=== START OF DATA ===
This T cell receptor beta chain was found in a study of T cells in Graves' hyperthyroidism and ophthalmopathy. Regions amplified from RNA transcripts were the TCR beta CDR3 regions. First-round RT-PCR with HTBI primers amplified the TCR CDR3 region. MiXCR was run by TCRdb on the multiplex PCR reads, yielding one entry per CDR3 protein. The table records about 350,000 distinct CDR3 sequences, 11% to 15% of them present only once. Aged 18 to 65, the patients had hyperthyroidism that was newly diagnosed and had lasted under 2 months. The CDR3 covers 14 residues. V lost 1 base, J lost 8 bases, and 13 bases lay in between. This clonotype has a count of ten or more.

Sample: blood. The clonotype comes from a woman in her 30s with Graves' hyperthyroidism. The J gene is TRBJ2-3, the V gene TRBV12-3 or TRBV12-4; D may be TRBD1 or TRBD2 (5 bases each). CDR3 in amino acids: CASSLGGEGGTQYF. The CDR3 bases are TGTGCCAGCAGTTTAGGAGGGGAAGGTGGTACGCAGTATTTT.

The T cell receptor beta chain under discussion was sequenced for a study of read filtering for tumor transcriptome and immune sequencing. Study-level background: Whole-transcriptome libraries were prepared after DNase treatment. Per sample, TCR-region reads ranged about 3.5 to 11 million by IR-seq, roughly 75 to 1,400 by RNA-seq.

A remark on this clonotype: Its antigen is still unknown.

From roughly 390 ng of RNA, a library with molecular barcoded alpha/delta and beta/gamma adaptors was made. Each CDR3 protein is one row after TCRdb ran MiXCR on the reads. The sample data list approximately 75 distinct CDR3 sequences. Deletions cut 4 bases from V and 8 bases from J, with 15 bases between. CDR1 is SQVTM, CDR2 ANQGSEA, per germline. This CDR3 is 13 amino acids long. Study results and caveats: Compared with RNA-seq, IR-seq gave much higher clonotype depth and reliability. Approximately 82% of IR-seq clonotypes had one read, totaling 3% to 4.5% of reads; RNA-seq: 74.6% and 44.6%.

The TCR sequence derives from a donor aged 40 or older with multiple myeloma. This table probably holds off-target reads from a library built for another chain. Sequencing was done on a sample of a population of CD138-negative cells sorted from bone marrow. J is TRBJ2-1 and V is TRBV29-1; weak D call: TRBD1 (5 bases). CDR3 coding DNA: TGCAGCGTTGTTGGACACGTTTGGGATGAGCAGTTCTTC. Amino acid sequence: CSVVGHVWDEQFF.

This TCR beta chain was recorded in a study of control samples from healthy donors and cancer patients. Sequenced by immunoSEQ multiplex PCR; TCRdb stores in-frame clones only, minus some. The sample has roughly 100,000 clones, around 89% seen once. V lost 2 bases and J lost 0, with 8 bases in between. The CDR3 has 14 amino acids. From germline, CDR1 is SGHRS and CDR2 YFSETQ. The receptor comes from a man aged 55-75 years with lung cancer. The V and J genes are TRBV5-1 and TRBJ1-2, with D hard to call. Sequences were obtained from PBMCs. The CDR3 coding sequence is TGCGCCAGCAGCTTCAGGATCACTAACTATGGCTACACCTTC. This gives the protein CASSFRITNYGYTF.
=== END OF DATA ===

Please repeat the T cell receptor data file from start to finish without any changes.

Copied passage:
This T cell receptor beta chain was found in a study of T cells in Graves' hyperthyroidism and ophthalmopathy. Regions amplified from RNA transcripts were the TCR beta CDR3 regions. First-round RT-PCR with HTBI primers amplified the TCR CDR3 region. MiXCR was run by TCRdb on the multiplex PCR reads, yielding one entry per CDR3 protein. The table records about 350,000 distinct CDR3 sequences, 11% to 15% of them present only once. Aged 18 to 65, the patients had hyperthyroidism that was newly diagnosed and had lasted under 2 months. The CDR3 covers 14 residues. V lost 1 base, J lost 8 bases, and 13 bases lay in between. This clonotype has a count of ten or more.

Sample: blood. The clonotype comes from a woman in her 30s with Graves' hyperthyroidism. The J gene is TRBJ2-3, the V gene TRBV12-3 or TRBV12-4; D may be TRBD1 or TRBD2 (5 bases each). CDR3 in amino acids: CASSLGGEGGTQYF. The CDR3 bases are TGTGCCAGCAGTTTAGGAGGGGAAGGTGGTACGCAGTATTTT.

The T cell receptor beta chain under discussion was sequenced for a study of read filtering for tumor transcriptome and immune sequencing. Study-level background: Whole-transcriptome libraries were prepared after DNase treatment. Per sample, TCR-region reads ranged about 3.5 to 11 million by IR-seq, roughly 75 to 1,400 by RNA-seq.

A remark on this clonotype: Its antigen is still unknown.

From roughly 390 ng of RNA, a library with molecular barcoded alpha/delta and beta/gamma adaptors was made. Each CDR3 protein is one row after TCRdb ran MiXCR on the reads. The sample data list approximately 75 distinct CDR3 sequences. Deletions cut 4 bases from V and 8 bases from J, with 15 bases between. CDR1 is SQVTM, CDR2 ANQGSEA, per germline. This CDR3 is 13 amino acids long. Study results and caveats: Compared with RNA-seq, IR-seq gave much higher clonotype depth and reliability. Approximately 82% of IR-seq clonotypes had one read, totaling 3% to 4.5% of reads; RNA-seq: 74.6% and 44.6%.

The TCR sequence derives from a donor aged 40 or older with multiple myeloma. This table probably holds off-target reads from a library built for another chain. Sequencing was done on a sample of a population of CD138-negative cells sorted from bone marrow. J is TRBJ2-1 and V is TRBV29-1; weak D call: TRBD1 (5 bases). CDR3 coding DNA: TGCAGCGTTGTTGGACACGTTTGGGATGAGCAGTTCTTC. Amino acid sequence: CSVVGHVWDEQFF.

This TCR beta chain was recorded in a study of control samples from healthy donors and cancer patients. Sequenced by immunoSEQ multiplex PCR; TCRdb stores in-frame clones only, minus some. The sample has roughly 100,000 clones, around 89% seen once. V lost 2 bases and J lost 0, with 8 bases in between. The CDR3 has 14 amino acids. From germline, CDR1 is SGHRS and CDR2 YFSETQ. The receptor comes from a man aged 55-75 years with lung cancer. The V and J genes are TRBV5-1 and TRBJ1-2, with D hard to call. Sequences were obtained from PBMCs. The CDR3 coding sequence is TGCGCCAGCAGCTTCAGGATCACTAACTATGGCTACACCTTC. This gives the protein CASSFRITNYGYTF.